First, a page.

I figure I'm a prime example of the kind of music listener Paul Westerberg was trying to reach with this irresistibly low price release. I must admit having almost complete ignorance of Westerberg's work. I'm old enough to remember The Replacements, but I don't recall ever hearing any of their music growing up. Thus, 49:00 and I were perfect for each other. If I happened to hate what I heard, all Paul would have lost was a potential listener and I would only have been out a little spare change. Fortunately for us both, I didn't hate what I heard - far from it. You certainly won't find any fresher music than this - we're talking six days from Westerberg's basement to our ears.
49:00 is definitely an intriguing work. The raw energy Westerberg evokes in the first few tracks is infectious and hearkens back to an era when human beings rather than computers made the music (not that I'm opposed to synth and the like, of course - I did grow up in the 80s). Westerberg plays the heck out of an electric guitar on some of the shorter clips in the middle of the album, but he seems to be at his best with little more than a guitar and drums supporting his singing. As for that voice, it's seasoned but far from polished - and I definitely count that as a plus. It's refreshingly real and honest in an almost Dylan-esque sense. You get the impression that the songs are more important than the singer, and that's a rarity these days.
Admittedly, it was a little strange - and oftentimes frustrating - when I reached the point of the recording where short clips of different tracks begin overlaying one another. I would be enjoying a song one minute, then another song clip would come along to take its place. I wanted to hear much more of these songs - and that, of course, is probably the whole point behind this concept album's unusual release.
I have adored Paul and his assorted vehicles since my freshman year in college in 1986. Tim awoke me from a bad dream called life. PW has always functioned as that lynchpin to bring me back to music whenever I lose my way--be it Tim, be it 14 Songs, be it Come Feel Me Tremble, and now, eventually, let it be 49:00.
I had the pleasure of meeting Paul during the Folker Tour and he signed my Come Feel Me Tremble CD on my birthday in Vancouver, BC shortly before midnight. It was one of the happiest moments of my life.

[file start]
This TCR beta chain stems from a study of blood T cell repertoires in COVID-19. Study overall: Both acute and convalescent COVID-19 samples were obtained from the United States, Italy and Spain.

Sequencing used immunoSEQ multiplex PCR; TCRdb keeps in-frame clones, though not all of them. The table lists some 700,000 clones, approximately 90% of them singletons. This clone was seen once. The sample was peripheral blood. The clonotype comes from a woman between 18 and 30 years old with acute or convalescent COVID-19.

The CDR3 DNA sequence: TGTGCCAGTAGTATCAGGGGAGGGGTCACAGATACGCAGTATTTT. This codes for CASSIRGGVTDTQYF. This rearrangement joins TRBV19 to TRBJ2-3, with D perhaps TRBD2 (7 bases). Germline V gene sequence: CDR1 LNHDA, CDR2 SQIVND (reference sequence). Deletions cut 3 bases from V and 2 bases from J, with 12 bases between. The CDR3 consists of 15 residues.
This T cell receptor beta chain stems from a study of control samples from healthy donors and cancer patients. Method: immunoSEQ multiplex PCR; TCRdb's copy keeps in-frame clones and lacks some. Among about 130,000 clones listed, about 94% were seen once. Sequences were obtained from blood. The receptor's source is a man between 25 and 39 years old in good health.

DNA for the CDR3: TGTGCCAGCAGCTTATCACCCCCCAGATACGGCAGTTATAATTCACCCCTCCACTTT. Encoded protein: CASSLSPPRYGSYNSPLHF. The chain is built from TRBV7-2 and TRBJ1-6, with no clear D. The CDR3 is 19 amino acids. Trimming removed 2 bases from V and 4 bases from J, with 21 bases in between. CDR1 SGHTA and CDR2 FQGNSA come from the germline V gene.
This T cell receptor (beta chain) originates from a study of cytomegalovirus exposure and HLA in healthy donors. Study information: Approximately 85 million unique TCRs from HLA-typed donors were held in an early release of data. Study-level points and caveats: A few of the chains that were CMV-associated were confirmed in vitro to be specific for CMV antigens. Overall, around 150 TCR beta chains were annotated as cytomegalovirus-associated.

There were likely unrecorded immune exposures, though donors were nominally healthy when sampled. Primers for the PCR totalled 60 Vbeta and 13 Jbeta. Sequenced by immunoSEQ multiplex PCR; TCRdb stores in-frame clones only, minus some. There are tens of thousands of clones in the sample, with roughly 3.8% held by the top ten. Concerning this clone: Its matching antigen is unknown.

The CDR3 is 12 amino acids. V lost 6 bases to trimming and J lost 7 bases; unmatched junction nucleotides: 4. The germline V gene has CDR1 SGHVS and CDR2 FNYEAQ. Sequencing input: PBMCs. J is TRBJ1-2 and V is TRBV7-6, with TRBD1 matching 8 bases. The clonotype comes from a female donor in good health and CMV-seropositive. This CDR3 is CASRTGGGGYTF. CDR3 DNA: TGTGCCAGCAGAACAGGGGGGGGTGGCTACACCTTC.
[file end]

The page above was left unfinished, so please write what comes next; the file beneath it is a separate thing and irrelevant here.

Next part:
A masterful mixture of art and sentiment, 49.00 brings into focus all the great things we love about Paul--his body of song, his unpredictability, his uncompromising originality, his heartbreaks, and yes, his potential.
Goodnight, Sweet Prince is so good is gives me chills each time I listen -- which is often. It appears that Paul lost both his parents in his arms and saw those last breaths. It is clear he loved them both dearly. This song moves me and chills me to the bone; that is, for me, as good as music gets--as good as life gets.
I've listed to the entire track dozens of time and I don't like to be interrupted during these 43 minutes and 55 seconds.
I love this collection of songs. I view the tracks bleeding into one another and layers of songs not as discord; but, rather as shifting plates of nuanced Westerberg dancing beautifully suspended on the stage of life. Color me more than impressed!
I can't stop listening to this. This is a real treat -- there are songs -- along with snippets of songs and some real crazy guitar hooks just thrown in between songs.
It's kind of a blank slate for the listener too -- there are no song titles, so you can make up your own . There is a song about five what would be about five tracks in (or 16 minutes in) in that I'll call "Devil Raised a Good Boy" that is fantastic.
His father's recent death is all over this record too. He obviously took it hard -- and having recently gone through this myself, these sentiments that woven through some of the songs really hit home for me. Like thinking you should call your Dad about something -- oh wait -- crap . . . So call your dad, if you can.
The other weird thing about this is that there are some realy simple melodies in some of these songs. My little guy was swaying back and forth like he does with "Wheels on the Bus." I don't know if Paul is going to do a Dan Zanes on us -- he has one foot in kiddie rock already with the "Open Season" soundtrack -- but you can see how he could be doing kids songs next listening to this.
It's not hard to imagine putting a sheen on some of these tracks and having a big new "comeback" record released through a major -- but I guess he just doesn't want to deal with all that and would rather release this stuff rough on his own.
What's more, this is a big middle finger to the singles culture we all seem to be in -- you'll have to cut this up yourself if you just want a track here or there.
Anyway -- this may be the biggest bargain in history at 49 cents -- so go get it now!